Note: This post does contain a few affiliate links.
As we pulled in to our campsite at the in the town of Kasane, Botswana, I could feel my excitement growing. Not necessarily for the campsite (though it was a decent one as far as campsites go), but for the fact that we were tantalizingly close to one of Botswana's jewels: Chobe National Park.
Chobe National Park was actually Botswana's first dedicated national park, and has one of the largest concentrations of game anywhere in Africa, with the stars of the show being elephants.
Elephants are the stars all across Botswana. We had already seen them in the Okavango Delta, as well as up close and personal at in Nata (my FAVORITE campsite in Southern Africa!). But now we were about to see elephants in Chobe, which would prove to be an entirely different and unforgettable safari experience.
My Acacia Africa overland group arrived to our campsite early, so we quickly made up some sandwiches for lunch and were soon being whisked off in a safari truck to the entrance to Chobe a mere 5 kilometers away.
A land-based safari in Chobe National Park
This wasn't my first safari of this type in Africa (my first was in Kruger in South Africa), but it *was* my first of this type in Botswana. We were in the Serondela area of Chobe, near the Chobe riverfront at the northeast border of the park. This is the most-visited part of Chobe, and yet we barely saw any other safari vehicles while we bumped along the roads in the park.
We saw antelope, baboons, giraffes, and lots of hippos right away. And of course elephants. There are thought to be about 50,000 of them in Chobe National Park alone.
The real highlight of our land safari, though, was spying two female lions feasting on a buffalo carcass and then stumbling across the whole pride in a food coma right on the side of the road.
They were so close we could have almost reached out of the safari truck and touched them. (But of course that's a big safari no-no!)
After our land safari, our guide drove us down to the edge of the Chobe River, where we all boarded a large pontoon boat for what would turn out to be one of my favorite experiences in Botswana…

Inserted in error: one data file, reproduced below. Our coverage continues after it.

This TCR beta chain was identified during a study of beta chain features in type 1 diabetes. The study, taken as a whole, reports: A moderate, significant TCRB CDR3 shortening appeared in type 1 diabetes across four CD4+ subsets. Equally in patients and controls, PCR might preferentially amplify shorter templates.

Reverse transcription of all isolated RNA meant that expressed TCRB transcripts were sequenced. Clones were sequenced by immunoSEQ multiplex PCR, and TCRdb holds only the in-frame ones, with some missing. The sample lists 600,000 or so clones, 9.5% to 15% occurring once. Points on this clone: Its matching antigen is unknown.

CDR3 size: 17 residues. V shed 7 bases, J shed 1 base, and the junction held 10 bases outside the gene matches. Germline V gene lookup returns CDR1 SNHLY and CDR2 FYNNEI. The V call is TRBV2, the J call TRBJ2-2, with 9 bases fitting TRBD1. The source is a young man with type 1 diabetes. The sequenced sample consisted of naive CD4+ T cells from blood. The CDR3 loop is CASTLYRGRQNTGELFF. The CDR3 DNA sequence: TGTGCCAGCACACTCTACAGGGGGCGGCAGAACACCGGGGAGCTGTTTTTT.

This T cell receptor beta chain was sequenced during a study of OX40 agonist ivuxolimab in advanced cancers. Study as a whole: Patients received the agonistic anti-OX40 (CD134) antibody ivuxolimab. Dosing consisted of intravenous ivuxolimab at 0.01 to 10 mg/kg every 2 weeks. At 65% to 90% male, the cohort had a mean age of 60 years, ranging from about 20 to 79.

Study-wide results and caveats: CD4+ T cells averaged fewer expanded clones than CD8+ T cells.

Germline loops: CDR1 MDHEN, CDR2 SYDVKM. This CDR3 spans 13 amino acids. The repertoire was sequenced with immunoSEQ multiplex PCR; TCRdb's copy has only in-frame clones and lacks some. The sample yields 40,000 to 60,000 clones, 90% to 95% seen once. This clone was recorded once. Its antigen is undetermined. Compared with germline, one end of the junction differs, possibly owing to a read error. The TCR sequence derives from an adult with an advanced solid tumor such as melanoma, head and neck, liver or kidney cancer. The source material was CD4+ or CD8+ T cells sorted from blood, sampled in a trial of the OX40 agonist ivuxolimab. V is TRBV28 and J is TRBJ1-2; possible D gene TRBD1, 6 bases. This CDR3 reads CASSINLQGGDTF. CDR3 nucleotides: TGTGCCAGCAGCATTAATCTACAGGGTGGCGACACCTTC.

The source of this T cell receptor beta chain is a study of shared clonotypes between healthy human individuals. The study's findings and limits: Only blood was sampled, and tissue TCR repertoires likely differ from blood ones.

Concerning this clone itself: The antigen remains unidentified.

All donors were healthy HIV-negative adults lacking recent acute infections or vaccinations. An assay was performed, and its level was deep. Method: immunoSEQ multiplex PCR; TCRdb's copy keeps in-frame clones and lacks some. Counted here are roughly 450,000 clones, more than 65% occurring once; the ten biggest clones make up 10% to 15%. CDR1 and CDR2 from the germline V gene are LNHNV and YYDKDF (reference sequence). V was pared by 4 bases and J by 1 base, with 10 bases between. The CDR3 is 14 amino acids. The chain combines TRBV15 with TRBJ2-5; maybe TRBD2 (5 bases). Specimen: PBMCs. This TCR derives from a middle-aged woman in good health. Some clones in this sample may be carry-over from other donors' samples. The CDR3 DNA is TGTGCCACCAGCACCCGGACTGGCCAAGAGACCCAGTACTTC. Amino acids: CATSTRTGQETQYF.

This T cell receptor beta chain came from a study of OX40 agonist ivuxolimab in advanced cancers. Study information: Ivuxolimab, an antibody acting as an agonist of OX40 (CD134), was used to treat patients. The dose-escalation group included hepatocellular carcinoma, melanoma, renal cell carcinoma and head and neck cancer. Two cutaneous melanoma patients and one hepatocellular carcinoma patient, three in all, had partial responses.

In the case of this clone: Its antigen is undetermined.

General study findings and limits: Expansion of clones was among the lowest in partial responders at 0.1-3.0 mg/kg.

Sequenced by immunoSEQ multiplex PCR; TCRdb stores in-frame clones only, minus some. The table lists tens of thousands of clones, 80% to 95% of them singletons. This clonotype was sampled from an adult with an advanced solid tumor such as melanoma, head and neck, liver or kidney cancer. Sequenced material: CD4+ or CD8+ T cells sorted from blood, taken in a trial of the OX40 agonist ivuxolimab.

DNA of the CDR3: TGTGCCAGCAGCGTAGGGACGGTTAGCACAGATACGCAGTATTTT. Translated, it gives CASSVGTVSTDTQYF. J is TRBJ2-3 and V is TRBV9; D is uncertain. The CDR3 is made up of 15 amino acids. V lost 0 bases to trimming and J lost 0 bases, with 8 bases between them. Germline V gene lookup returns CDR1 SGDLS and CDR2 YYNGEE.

A river safari in Chobe National Park
The Chobe River is a section of the larger Cuando River, which flows through Angola and Namibia before eventually emptying into the mighty Zambezi River. Within Chobe National Park, the river is the main watering spot for animals during the dry season (May to October), which is exactly when we found ourselves there.
When we first set out on our cruise, I wasn't sure that it was going to be anything special. But then we started to see hippos and crocodiles and even a family of elephants on the shore.
And then the river opened up wider and there were suddenly animals everywhere. Pairs of buffalo, pods of hippos, and elephants with egret passengers. And they were all in the river with us.
Our boat was able to sidle up alongside feeding hippos, and idled quietly while a large bull elephant went for a swim (they really DO use their trunks like snorkels!).
It was a totally different way to see African wildlife.
Our cruise ended after the sun set, and we headed back to our campsite for a BBQ (or “brai”) to celebrate the wildlife-filled day.
If you're planning a trip to Botswana, be sure to visit Chobe – and don't skip the boat safari!
HOW I DID IT
Both of the safaris I did in Chobe were part of my overland tour through Southern Africa with Acacia Africa ().
We did both tours through the , which is also where we camped. (They offer normal rooms, too, if you're planning your own trip.) Entrance to Chobe was included with my overland tour, but normally runs 70 Pula (less than $7 USD) per person.
READ NEXT: The Okavango Delta Three Ways
Which type of safari would YOU want to do in Chobe National Park?
*Note: This post contains a few affiliate links, meaning if you make a purchase/booking after clicking on a link, I may make a small commission (at no extra cost to you, of course!).